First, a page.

In 2002, "Hurt" was covered by Johnny Cash to commercial and critical acclaim; it was one of Cash's final hits released before his death, and the related music video is considered one of the greatest of all time by publications such as NME. Reznor praised Cash's interpretation of the song for its "sincerity and meaning", going as far as to say "that song isn't mine anymore."
The song includes references to self-harm and heroin addiction, although the overall meaning of the song is disputed. Some listeners contend that the song acts as a suicide note written by the song's protagonist, as a result of his depression, while others claim that it describes the difficult process of finding a reason to live in spite of depression and pain and does not have much to do with the storyline of The Downward Spiral.
The music video for Nine Inch Nails' original version of "Hurt" is a live performance that was recorded before the show in Omaha, Nebraska, on February 13, 1995, and can be found on Closure and the DualDisc re-release of The Downward Spiral. The audio portion appears on the UK version of Further Down the Spiral.
The version released on Closure differs slightly from the video originally aired on MTV. In addition to using an uncensored audio track, the Closure edit shows alternate views of the audience and performance at several points during the video.
To film the video, a scrim was dropped in front of the band on stage, onto which various images, such as war atrocities, a nuclear bomb test, survivors of the Battle of Stalingrad, a snake staring at the camera, and a time-lapse film of a fox decomposing in reverse, were projected, adding visual symbolism to fit the song's subject matter. A spotlight was cast on Reznor so that he can be seen through the images. Compared to the live renditions performed on future tours, this version most resembles the studio recording with its use of the song's original samples.
During the Dissonance tour in 1995, when Nine Inch Nails opened for David Bowie, Bowie sang "Hurt" in a duet with Reznor, backed by an original melody and beat. This served as the conclusion to the dual act that began each Bowie set.
Since the 2005–06 Live: With Teeth tour, Nine Inch Nails has been playing "Hurt" in a more toned-down style, featuring only Reznor on keyboard and vocals until the final chorus, when the rest of the band joins in.
The song was brought back to its original form during the Lights In The Sky tour in 2008, before returning to the toned down style on the 2009 Wave Goodbye tour.
Cash's cover of the song had sold 2,148,000 downloads in the United States as of March 2017.
When Reznor was asked if Cash could cover his song, Reznor said he was "flattered" but worried that "the idea sounded a bit gimmicky." He became a fan of Cash's version, however, once he saw the music video.
I pop the video in, and wow... Tears welling, silence, goose-bumps... Wow. [I felt like] I just lost my girlfriend, because that song isn't mine anymore... It really made me think about how powerful music is as a medium and art form. I wrote some words and music in my bedroom as a way of staying sane, about a bleak and desperate place I was in, totally isolated and alone. [Somehow] that winds up reinterpreted by a music legend from a radically different era/genre and still retains sincerity and meaning – different, but every bit as pure.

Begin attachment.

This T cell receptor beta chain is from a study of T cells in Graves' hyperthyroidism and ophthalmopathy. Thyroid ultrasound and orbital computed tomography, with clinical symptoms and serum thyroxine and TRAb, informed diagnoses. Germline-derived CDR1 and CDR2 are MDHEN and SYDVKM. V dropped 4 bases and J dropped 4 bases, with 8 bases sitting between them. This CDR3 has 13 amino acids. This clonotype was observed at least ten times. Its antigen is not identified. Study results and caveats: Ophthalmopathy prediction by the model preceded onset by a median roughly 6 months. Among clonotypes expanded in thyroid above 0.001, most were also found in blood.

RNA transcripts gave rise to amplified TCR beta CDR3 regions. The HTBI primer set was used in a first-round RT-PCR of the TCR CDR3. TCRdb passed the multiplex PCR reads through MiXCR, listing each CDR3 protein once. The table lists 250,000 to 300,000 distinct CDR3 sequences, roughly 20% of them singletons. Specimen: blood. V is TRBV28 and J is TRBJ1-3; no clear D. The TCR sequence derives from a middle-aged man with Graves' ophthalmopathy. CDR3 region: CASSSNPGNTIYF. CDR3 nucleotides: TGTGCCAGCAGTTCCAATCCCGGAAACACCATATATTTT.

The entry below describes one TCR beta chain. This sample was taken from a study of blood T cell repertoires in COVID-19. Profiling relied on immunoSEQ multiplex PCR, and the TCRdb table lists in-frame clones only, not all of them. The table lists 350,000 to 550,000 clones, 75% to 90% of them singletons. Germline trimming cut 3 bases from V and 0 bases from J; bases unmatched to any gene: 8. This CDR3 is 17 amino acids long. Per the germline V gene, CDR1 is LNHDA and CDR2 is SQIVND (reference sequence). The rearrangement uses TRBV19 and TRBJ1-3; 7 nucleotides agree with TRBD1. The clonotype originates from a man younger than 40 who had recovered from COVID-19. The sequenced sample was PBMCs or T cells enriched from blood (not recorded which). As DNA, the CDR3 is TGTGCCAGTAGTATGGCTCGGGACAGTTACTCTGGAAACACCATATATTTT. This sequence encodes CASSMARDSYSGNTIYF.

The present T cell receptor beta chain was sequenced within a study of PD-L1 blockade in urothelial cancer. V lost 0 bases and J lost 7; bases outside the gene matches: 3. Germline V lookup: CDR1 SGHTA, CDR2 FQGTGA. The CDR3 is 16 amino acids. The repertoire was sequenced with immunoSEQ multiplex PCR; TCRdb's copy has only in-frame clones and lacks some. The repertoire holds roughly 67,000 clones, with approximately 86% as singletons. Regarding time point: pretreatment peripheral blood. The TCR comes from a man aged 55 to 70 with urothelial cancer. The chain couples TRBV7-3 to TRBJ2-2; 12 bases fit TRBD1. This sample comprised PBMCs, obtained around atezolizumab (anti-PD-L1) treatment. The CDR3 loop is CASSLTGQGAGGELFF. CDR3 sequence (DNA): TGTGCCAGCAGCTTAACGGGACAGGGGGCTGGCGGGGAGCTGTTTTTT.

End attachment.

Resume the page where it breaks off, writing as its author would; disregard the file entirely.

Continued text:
The music video was directed by former Nine Inch Nails collaborator Mark Romanek who sought to capture the essence of Cash, both in his youth and in his older years. In a montage of shots of Cash's early years, twisted imagery of fruit and flowers in various states of decay, seem to capture both his legendary past and the stark and seemingly cruel reality of the present. According to literature professor Leigh H. Edwards, the music video portrays "Cash's own paradoxical themes".
Romanek had this to say about his decision to focus on the House of Cash museum in Nashville:
It had been closed for a long time; the place was in such a state of dereliction. That's when I got the idea that maybe we could be extremely candid about the state of Johnny's health, as candid as Johnny has always been in his songs.
When the video was filmed in February 2003, Cash was 71 years old and had serious health problems. His frailty is clearly evident in the video. He died seven months later, on September 12; his wife, June Carter Cash, who is shown gazing at her husband in two sequences of the video, had died on May 15 of the same year.
In July 2011, the music video was named one of "The 30 All-TIME Best Music Videos" by Time. It was ranked the greatest music video of all time by NME.
The house where Cash's music video for "Hurt" was shot, which was Cash's home for nearly 30 years, was destroyed in a fire on April 10, 2007.
The Johnny Cash cover was given the Country Music Association award for "Single of the Year" in 2003. It ranked as CMT's top video for 2003, No. 1 on CMT's 100 Greatest Country Music Videos the following year, and No. 1 on the Top 40 Most Memorable Music Videos on MuchMoreMusic's Listed in October 2007. As of March 2016, the single occupies the number nine spot on Rate Your Music's Top Singles of the 2000s. The song is also Cash's sole chart entry on the Billboard Modern Rock Tracks chart, where it hit No. 33 in 2003. In June 2009, the song was voted No. 1 in UpVenue's Top 10 Best Music Covers.
ITV Sport used this version in a montage of England's exit from the 2006 FIFA World Cup after losing a penalty shoot out against Portugal. One montage scene showed David Beckham visibly shaken and emotional for not being able to play due to an injury during the match, being in tears at one point .